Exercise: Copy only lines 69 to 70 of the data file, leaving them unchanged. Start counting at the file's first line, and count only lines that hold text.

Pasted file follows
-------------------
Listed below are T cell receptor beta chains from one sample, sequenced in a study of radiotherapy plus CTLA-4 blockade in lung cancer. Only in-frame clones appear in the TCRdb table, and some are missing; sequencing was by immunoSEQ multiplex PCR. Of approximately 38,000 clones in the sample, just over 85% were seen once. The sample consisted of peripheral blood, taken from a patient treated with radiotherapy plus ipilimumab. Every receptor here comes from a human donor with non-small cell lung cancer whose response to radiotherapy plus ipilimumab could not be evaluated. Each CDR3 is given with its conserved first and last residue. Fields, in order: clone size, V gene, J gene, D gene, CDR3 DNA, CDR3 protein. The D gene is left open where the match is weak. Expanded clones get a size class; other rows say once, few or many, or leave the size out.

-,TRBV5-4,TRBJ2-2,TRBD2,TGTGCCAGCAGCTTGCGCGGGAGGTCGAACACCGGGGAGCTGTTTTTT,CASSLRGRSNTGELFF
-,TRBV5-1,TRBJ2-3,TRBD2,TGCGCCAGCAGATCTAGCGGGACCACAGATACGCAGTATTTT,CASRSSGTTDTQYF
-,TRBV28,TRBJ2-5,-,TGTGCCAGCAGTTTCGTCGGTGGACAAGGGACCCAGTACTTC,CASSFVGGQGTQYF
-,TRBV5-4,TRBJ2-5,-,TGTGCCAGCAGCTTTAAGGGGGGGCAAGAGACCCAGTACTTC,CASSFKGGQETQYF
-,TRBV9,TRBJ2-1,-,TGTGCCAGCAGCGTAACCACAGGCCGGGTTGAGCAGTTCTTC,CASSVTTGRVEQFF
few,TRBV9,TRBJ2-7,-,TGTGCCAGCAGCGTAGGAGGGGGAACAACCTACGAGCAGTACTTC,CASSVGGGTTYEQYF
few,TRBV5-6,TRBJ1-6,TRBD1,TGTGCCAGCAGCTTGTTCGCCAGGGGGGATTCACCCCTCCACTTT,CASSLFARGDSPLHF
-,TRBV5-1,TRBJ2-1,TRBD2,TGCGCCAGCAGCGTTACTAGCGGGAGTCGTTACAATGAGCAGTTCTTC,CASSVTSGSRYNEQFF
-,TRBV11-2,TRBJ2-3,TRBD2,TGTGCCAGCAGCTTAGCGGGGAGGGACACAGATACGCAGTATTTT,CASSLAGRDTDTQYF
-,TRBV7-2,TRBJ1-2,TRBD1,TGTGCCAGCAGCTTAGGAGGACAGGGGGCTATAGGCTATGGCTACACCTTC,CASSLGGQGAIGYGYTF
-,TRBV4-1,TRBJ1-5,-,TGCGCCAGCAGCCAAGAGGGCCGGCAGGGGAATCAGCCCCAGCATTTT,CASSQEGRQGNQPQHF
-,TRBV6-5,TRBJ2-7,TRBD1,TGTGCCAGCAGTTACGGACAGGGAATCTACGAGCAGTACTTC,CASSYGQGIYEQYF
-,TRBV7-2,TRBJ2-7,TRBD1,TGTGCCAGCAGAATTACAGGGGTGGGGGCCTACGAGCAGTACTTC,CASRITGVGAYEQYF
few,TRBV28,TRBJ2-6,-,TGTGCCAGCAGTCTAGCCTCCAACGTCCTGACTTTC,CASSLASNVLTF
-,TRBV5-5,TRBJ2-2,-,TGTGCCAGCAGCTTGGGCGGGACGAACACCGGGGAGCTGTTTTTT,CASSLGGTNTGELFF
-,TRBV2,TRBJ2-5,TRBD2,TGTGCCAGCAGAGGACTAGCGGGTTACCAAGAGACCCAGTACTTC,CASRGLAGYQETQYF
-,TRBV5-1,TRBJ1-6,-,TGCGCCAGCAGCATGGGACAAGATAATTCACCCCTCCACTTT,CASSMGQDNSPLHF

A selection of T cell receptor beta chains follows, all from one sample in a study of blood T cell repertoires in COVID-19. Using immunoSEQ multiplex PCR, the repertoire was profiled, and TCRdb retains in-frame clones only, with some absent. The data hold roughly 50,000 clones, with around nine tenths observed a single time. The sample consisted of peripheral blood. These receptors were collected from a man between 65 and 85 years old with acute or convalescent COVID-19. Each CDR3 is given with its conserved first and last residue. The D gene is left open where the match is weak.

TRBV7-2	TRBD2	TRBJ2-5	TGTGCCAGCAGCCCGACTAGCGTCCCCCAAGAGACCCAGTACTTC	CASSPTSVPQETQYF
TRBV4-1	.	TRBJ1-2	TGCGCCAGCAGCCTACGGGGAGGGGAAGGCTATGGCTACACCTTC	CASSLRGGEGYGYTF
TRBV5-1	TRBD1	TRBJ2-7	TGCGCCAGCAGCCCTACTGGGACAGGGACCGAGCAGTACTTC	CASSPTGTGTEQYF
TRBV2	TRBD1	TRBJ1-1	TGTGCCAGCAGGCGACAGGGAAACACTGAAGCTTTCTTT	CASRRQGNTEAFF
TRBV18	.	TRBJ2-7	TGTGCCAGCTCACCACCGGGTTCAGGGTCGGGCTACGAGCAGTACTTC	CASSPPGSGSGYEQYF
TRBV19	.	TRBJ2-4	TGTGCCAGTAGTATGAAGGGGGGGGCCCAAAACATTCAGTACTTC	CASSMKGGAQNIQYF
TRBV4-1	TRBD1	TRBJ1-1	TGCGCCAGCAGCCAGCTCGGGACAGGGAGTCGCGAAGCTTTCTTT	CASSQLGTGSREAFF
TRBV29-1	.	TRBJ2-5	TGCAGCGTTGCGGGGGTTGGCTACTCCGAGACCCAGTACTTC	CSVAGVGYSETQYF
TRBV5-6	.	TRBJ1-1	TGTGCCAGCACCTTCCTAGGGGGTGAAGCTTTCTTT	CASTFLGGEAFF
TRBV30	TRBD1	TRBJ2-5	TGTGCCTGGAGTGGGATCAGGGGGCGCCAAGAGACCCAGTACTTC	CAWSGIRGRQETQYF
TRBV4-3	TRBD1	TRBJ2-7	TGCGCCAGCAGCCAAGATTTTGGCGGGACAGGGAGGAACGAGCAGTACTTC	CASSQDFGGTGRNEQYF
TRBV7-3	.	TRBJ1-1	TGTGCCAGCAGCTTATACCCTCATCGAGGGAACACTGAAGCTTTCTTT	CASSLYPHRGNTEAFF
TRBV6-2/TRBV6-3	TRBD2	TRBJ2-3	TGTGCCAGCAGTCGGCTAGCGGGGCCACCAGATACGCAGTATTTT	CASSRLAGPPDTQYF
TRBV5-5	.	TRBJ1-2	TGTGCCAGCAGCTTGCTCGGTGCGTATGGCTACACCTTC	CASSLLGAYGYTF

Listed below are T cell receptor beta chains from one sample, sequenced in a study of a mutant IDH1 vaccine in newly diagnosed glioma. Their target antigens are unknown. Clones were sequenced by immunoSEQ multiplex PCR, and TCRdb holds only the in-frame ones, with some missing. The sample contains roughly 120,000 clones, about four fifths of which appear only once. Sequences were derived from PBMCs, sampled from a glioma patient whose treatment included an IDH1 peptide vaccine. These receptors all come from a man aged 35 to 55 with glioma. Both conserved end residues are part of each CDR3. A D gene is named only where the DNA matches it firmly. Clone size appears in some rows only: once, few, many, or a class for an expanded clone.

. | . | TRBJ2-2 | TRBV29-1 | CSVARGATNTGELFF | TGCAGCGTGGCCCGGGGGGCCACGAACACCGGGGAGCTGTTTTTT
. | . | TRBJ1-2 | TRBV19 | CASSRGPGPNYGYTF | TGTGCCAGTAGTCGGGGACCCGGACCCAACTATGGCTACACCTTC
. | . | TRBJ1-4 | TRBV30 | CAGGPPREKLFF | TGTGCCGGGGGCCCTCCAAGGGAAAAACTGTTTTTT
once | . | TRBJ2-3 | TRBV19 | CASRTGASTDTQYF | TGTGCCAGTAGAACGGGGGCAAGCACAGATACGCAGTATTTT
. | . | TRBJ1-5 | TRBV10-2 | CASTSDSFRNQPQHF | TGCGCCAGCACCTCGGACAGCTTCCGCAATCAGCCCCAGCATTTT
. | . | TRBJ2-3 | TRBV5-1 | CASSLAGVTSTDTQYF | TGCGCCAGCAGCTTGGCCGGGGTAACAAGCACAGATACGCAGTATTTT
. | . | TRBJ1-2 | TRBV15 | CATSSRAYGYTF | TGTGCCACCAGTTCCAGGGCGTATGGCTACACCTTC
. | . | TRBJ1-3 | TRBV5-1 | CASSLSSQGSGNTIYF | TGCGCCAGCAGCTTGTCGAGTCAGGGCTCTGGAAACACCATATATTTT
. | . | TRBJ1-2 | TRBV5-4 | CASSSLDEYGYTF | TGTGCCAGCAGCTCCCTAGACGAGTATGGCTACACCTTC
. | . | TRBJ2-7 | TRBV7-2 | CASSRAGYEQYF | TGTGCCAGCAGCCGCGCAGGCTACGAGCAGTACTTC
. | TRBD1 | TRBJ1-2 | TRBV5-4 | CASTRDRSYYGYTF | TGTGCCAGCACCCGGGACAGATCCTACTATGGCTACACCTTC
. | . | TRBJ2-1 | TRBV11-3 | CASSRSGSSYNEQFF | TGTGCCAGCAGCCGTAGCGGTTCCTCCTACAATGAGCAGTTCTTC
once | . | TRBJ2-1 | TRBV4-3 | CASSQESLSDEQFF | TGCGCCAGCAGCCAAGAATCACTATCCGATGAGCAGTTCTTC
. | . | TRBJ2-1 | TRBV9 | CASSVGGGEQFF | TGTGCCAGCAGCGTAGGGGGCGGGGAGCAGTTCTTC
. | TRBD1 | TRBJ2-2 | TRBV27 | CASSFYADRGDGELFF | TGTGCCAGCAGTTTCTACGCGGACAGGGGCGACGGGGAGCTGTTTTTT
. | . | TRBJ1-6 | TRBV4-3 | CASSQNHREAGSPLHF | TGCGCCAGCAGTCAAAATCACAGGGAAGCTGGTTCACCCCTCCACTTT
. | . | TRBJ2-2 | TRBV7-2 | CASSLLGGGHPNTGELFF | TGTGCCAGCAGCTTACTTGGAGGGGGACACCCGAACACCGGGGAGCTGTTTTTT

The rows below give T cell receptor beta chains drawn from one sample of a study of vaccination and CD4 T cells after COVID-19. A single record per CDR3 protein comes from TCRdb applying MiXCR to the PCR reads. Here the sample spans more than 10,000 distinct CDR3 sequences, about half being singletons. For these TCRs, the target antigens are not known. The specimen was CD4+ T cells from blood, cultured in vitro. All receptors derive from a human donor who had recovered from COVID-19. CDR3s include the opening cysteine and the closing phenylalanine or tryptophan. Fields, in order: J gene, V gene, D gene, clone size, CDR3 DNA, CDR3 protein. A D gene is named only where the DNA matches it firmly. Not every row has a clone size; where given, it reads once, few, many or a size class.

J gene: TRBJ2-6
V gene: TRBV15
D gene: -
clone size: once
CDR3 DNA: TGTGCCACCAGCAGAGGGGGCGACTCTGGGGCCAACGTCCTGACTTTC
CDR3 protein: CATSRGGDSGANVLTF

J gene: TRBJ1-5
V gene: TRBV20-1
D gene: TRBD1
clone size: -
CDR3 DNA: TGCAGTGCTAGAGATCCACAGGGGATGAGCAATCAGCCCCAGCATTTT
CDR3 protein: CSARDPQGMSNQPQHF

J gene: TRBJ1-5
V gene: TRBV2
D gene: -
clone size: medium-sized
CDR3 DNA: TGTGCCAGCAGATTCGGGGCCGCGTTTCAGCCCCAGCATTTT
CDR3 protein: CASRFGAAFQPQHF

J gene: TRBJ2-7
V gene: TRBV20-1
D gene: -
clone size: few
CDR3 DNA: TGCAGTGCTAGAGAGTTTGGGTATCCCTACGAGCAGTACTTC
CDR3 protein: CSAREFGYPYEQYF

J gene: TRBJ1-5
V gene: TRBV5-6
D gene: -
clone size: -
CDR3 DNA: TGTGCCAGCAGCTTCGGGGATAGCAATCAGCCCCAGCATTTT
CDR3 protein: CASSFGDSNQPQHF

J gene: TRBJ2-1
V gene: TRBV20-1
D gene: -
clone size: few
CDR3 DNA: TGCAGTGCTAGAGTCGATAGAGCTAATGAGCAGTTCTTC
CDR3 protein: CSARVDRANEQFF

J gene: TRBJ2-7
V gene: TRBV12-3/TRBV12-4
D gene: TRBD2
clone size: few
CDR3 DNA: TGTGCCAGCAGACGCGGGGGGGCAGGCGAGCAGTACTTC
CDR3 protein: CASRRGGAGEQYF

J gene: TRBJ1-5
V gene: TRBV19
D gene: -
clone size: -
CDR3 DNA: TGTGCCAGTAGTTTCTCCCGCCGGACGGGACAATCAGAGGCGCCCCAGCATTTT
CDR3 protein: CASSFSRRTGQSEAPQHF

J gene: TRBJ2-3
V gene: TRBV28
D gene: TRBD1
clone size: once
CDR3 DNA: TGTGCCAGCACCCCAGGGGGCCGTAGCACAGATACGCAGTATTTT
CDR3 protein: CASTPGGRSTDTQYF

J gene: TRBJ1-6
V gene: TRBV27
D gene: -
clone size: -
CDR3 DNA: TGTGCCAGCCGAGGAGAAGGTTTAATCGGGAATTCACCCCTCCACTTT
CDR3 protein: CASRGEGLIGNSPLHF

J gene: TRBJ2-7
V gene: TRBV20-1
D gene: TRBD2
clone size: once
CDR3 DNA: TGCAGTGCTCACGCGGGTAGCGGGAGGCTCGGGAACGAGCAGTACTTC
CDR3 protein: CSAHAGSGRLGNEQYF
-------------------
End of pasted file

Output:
CDR3 DNA: TGTGCCAGCAGATTCGGGGCCGCGTTTCAGCCCCAGCATTTT
CDR3 protein: CASRFGAAFQPQHF